Clone F made up 5% of the collections in 1995 but it was not found again. DNA from clone F samples was tested for insecticide resistance status and the samples were all found to be R2/3 esterase and homozygous for kdr (kdr/kdr) (Foster et al., 2000; Anstead et al., 2004). Clone G, an insecticide sensitive clone, was found once in 1995 and once in 2003.
Three new MACE carrying clones were identified in 2003 and 2004 (H, M and N) and are the subject of a separate study (Kasprowicz et al., 2007). These supplemented the two MACE clones, A and B, identified by Fenton et al. (2005).
Distribution of clones on crop plants
Information gathered from unsprayed crops was used to examine the distribution of clones C, E, H, I, J and L on potato or brassica host plants (Fig. 4). Clones with numbers too small to be analysed individually (A, F, G and K) were combined into a single category. Chi-square analysis was used to compare the observed and expected distributions based on an assumption of equal proportions on both plant types: C, χ2 = 3.17, P > 0.05; E, χ2 = 10.35, P < 0.01; H, χ2 = 0.59, P > 0.20; I, χ2 = 0.30, P > 0.50; J, χ2 = 0.46, P > 0.20; L, χ2 = 1.85, P > 0.10; A + F + G + K, χ2 = 0.22, P > 0.50 (all with 1 d.f.). Therefore, there was no evidence that most clones were significantly associated with either host type. However, the increased proportion of clone E on brassica crops was highly significant, evidence that it demonstrated a preference for this particular host (Fig. 4).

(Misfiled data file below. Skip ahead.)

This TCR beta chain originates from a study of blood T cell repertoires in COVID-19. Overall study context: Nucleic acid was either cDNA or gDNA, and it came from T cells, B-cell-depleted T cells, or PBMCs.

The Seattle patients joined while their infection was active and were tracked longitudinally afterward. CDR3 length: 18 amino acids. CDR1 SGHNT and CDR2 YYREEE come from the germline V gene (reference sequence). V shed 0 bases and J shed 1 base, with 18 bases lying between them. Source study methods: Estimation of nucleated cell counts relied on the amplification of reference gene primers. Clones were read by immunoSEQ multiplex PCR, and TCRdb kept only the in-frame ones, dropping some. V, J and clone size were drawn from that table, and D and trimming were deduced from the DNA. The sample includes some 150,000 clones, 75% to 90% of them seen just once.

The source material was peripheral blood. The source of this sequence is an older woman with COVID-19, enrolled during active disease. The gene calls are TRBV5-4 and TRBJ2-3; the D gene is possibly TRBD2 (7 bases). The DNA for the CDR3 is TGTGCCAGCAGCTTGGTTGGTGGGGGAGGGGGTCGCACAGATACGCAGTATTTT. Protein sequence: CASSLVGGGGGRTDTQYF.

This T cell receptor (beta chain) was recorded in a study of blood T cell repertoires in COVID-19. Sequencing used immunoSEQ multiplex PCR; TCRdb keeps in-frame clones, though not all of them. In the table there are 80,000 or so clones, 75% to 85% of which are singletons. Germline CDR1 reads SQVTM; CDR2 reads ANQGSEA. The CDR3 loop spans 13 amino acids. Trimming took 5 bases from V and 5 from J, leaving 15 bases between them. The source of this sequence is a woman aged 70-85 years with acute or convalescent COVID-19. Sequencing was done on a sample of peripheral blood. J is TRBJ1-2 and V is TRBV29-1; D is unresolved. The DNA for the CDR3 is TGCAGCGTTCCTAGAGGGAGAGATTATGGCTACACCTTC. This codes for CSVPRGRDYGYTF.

Figure 4. The percentage distribution of abundant clones on potato and brassica crops at unsprayed sites. **P < 0.01.
Download figure to PowerPoint